Notre Dame law professor Daniel Kelly echoed these sentiments, calling Judge Barrett “absolutely brilliant," and “one of the warmest open-minded people that anybody could meet.”
Furthermore, Judge Barrett is a jurist – and person – of great character and integrity. As Professor Snead explains, Judge Barrett’s “commitment to treating others with respect grows directly out of her religious convictions,” and “Barrett’s love of neighbor goes beyond merely treating others with dignity.” In fact, “[i]n all the time I have known her, I have never once seen Barrett place her needs above those of others.”
Additionally, neither ideology nor policy predilections appear to influence Judge Barrett’s jurisprudence. As Professor Snead explains, Judge Barrett “genuinely seeks to understand others’ arguments and does not regard them as mere obstacles to be overcome on the way to reaching a preferred conclusion.” To be sure, Judge Barrett is “not afraid to change her own mind in the search for the truth,” and “open-mindedness is exactly what we want of our judges,” particularly on the U.S. Supreme Court. In fact, one of Judge Barrett’s former colleagues – and a former clerk to Justice Ginsburg – stated that Judge Barrett “is ‘not at all ideological’ and believes that she will ‘try as hard as anyone can to bracket the views she has as she decides cases.’”
For these and other reasons, Judge Barrett is admired and respected by her peers and former students – regardless of political persuasion. John Garvey, President of Catholic University and one of Judge Barrett’s former professors, stated that “Amy Coney is the best student I ever had.” While a professor at Notre Dame Law School, Judge Barrett was voted Teacher of the Year three times. Most importantly, Judge Barrett is a good person who has impacted meaningfully the lives of so many. Three of Judge Barrett’s former students state as follows:
Amy Coney Barrett is a woman of both profound intellect and depth of heart. We are better women, friends, and lawyers for having known and learned from her. She has enriched the lives of all who have come to know her at Notre Dame Law School, and we can only hope that the entire country also will be given the benefit of her example and service.
Indeed, as a group of her former students stated, “[w]hile we hold a variety of views regarding how best to interpret statutes and the Constitution, we all agree on this: The nation could not ask for a more qualified candidate than the professor we have come to know and revere.”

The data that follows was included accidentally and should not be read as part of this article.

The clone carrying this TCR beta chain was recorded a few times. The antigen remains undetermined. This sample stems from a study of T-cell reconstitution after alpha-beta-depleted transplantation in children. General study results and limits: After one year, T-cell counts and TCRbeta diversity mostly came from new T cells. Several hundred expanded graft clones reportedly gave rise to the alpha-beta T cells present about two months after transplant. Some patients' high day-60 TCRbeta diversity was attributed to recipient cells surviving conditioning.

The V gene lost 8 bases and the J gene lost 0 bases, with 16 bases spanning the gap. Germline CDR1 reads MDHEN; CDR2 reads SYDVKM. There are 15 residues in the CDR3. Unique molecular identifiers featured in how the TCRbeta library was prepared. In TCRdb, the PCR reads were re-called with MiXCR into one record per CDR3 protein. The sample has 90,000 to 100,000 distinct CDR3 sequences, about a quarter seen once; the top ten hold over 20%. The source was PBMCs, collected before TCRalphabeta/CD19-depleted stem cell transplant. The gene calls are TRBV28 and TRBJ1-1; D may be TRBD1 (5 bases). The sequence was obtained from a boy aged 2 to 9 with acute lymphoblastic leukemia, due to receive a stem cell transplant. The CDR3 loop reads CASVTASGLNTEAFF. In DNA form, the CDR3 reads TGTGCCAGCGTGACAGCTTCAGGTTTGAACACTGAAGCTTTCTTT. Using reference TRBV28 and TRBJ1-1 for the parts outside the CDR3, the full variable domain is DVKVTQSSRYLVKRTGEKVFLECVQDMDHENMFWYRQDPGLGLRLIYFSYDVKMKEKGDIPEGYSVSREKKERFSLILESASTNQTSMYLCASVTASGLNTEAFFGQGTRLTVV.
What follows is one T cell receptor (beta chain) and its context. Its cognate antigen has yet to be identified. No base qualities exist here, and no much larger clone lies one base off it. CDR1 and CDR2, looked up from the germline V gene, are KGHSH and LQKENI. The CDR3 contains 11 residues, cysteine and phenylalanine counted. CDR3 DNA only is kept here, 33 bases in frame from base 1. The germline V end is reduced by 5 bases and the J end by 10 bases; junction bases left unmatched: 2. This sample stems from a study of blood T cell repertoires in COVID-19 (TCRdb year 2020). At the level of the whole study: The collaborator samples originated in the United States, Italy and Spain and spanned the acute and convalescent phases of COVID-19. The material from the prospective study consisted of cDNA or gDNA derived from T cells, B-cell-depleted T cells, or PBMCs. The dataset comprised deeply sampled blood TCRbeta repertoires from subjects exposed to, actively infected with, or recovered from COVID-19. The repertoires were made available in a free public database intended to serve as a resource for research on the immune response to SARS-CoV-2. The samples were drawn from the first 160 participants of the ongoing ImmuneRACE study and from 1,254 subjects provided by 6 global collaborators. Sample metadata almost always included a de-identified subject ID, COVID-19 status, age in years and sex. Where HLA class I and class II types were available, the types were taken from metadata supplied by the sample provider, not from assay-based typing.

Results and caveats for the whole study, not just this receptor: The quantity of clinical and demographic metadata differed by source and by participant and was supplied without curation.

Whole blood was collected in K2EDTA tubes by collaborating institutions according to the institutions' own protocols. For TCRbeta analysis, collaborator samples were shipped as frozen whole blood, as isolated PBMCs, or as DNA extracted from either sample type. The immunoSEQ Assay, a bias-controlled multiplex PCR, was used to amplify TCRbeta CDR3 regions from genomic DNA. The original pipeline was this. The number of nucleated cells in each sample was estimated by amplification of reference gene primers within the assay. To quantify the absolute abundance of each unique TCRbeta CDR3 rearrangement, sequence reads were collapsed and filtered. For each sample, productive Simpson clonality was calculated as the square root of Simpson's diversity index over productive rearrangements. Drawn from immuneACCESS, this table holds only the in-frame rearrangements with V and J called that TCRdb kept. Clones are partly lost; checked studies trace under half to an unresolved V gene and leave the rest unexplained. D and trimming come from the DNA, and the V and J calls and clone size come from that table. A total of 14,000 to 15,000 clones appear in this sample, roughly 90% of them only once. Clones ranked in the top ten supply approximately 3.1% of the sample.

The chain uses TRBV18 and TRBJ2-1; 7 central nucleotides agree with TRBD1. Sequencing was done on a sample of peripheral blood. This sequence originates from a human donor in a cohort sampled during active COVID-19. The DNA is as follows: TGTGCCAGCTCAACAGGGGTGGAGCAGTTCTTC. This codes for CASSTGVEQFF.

Of course, some legal scholars will oppose Judge Barrett’s confirmation and her confirmation hearing before the Senate Judiciary will almost certainly be contentious. Those opposing Judge Barrett’s confirmation will likely argue that Judge Barrett will fortify a conservative majority on the Court, vote to overturn Roe v. Wade, and invalidate the Affordable Care Act. Such concerns are purely speculative; as history reveals, lawmakers cannot know with any degree of confidence how a nominee will rule in a particular case. For example, Justices David Souter, John Paul Stevens, and John Roberts have reached decisions in numerous cases that defy their perceived ideological dispositions. Furthermore, disagreement with (or, in some cases, disdain for) a nominee’s political beliefs is not the constitutional standard upon which nominees should be evaluated. Such an argument shows no regard whatsoever for or faith in the rule of law and unnecessarily politicizes both the confirmation process and the Court. Put simply, it’s not enough to reject a nominee because you disagree with their political views; in fact, it’s the Senate’s job to confirm a nominee regardless of those views. And the fact that Judge Barrett recognizes that “judges are not policymakers” is a positive, not negative, characteristic.
Others may argue, as Senator Diane Feinstein did during Judge Barrett’s confirmation hearing for a vacant seat on the Seventh Circuit, that Judge Barrett’s religious beliefs suggest that her ideology will influence her decisions. However, concerns about Judge Barrett’s religion or religious beliefs should be entirely irrelevant. Article VI, Clause Three of the Constitution states that “no religious Test shall ever be required as a Qualification to any Office or public Trust under the United States.” Even living constitutionalists could not disagree that Article’ VII’s meaning: you cannot disqualify a judge based on their religious beliefs or affiliations. Also, to look unfavorably upon a nominee because of their religious belief is plain wrong and reflects precisely the type of bias and prejudice that all reasonable people should condemn.